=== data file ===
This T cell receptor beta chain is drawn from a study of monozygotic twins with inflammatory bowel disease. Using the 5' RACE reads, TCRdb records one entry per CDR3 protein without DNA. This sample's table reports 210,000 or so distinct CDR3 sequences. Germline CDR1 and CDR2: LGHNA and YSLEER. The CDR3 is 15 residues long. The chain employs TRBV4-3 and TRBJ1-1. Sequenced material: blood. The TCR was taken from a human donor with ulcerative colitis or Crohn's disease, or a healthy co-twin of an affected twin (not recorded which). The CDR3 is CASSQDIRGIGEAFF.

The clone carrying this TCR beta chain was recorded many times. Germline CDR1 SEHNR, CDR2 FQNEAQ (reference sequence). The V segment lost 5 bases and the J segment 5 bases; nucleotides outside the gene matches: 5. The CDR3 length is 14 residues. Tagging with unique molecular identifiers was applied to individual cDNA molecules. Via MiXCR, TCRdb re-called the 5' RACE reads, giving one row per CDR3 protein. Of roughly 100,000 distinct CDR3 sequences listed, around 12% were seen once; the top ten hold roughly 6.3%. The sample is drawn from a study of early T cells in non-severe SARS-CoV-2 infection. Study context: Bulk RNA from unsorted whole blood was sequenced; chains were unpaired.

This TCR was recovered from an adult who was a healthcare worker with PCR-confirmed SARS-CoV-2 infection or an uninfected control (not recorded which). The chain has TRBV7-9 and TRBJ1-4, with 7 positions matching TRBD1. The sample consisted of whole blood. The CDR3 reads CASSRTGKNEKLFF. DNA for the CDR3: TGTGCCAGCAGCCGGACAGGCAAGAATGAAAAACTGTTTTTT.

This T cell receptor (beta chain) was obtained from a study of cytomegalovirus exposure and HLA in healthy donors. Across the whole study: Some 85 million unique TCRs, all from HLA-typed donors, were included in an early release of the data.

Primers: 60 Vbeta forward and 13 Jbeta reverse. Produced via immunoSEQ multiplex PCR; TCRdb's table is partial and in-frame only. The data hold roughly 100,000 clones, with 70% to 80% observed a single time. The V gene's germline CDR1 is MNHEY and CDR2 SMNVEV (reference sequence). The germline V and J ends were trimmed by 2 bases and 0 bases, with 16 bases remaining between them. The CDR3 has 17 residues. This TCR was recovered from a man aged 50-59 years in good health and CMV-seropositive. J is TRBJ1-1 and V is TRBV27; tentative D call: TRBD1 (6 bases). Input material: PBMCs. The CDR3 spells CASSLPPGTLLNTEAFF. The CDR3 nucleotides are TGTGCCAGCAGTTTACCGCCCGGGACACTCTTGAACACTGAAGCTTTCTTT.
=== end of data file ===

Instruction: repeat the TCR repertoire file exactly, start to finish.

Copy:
This T cell receptor beta chain is drawn from a study of monozygotic twins with inflammatory bowel disease. Using the 5' RACE reads, TCRdb records one entry per CDR3 protein without DNA. This sample's table reports 210,000 or so distinct CDR3 sequences. Germline CDR1 and CDR2: LGHNA and YSLEER. The CDR3 is 15 residues long. The chain employs TRBV4-3 and TRBJ1-1. Sequenced material: blood. The TCR was taken from a human donor with ulcerative colitis or Crohn's disease, or a healthy co-twin of an affected twin (not recorded which). The CDR3 is CASSQDIRGIGEAFF.

The clone carrying this TCR beta chain was recorded many times. Germline CDR1 SEHNR, CDR2 FQNEAQ (reference sequence). The V segment lost 5 bases and the J segment 5 bases; nucleotides outside the gene matches: 5. The CDR3 length is 14 residues. Tagging with unique molecular identifiers was applied to individual cDNA molecules. Via MiXCR, TCRdb re-called the 5' RACE reads, giving one row per CDR3 protein. Of roughly 100,000 distinct CDR3 sequences listed, around 12% were seen once; the top ten hold roughly 6.3%. The sample is drawn from a study of early T cells in non-severe SARS-CoV-2 infection. Study context: Bulk RNA from unsorted whole blood was sequenced; chains were unpaired.

This TCR was recovered from an adult who was a healthcare worker with PCR-confirmed SARS-CoV-2 infection or an uninfected control (not recorded which). The chain has TRBV7-9 and TRBJ1-4, with 7 positions matching TRBD1. The sample consisted of whole blood. The CDR3 reads CASSRTGKNEKLFF. DNA for the CDR3: TGTGCCAGCAGCCGGACAGGCAAGAATGAAAAACTGTTTTTT.

This T cell receptor (beta chain) was obtained from a study of cytomegalovirus exposure and HLA in healthy donors. Across the whole study: Some 85 million unique TCRs, all from HLA-typed donors, were included in an early release of the data.

Primers: 60 Vbeta forward and 13 Jbeta reverse. Produced via immunoSEQ multiplex PCR; TCRdb's table is partial and in-frame only. The data hold roughly 100,000 clones, with 70% to 80% observed a single time. The V gene's germline CDR1 is MNHEY and CDR2 SMNVEV (reference sequence). The germline V and J ends were trimmed by 2 bases and 0 bases, with 16 bases remaining between them. The CDR3 has 17 residues. This TCR was recovered from a man aged 50-59 years in good health and CMV-seropositive. J is TRBJ1-1 and V is TRBV27; tentative D call: TRBD1 (6 bases). Input material: PBMCs. The CDR3 spells CASSLPPGTLLNTEAFF. The CDR3 nucleotides are TGTGCCAGCAGTTTACCGCCCGGGACACTCTTGAACACTGAAGCTTTCTTT.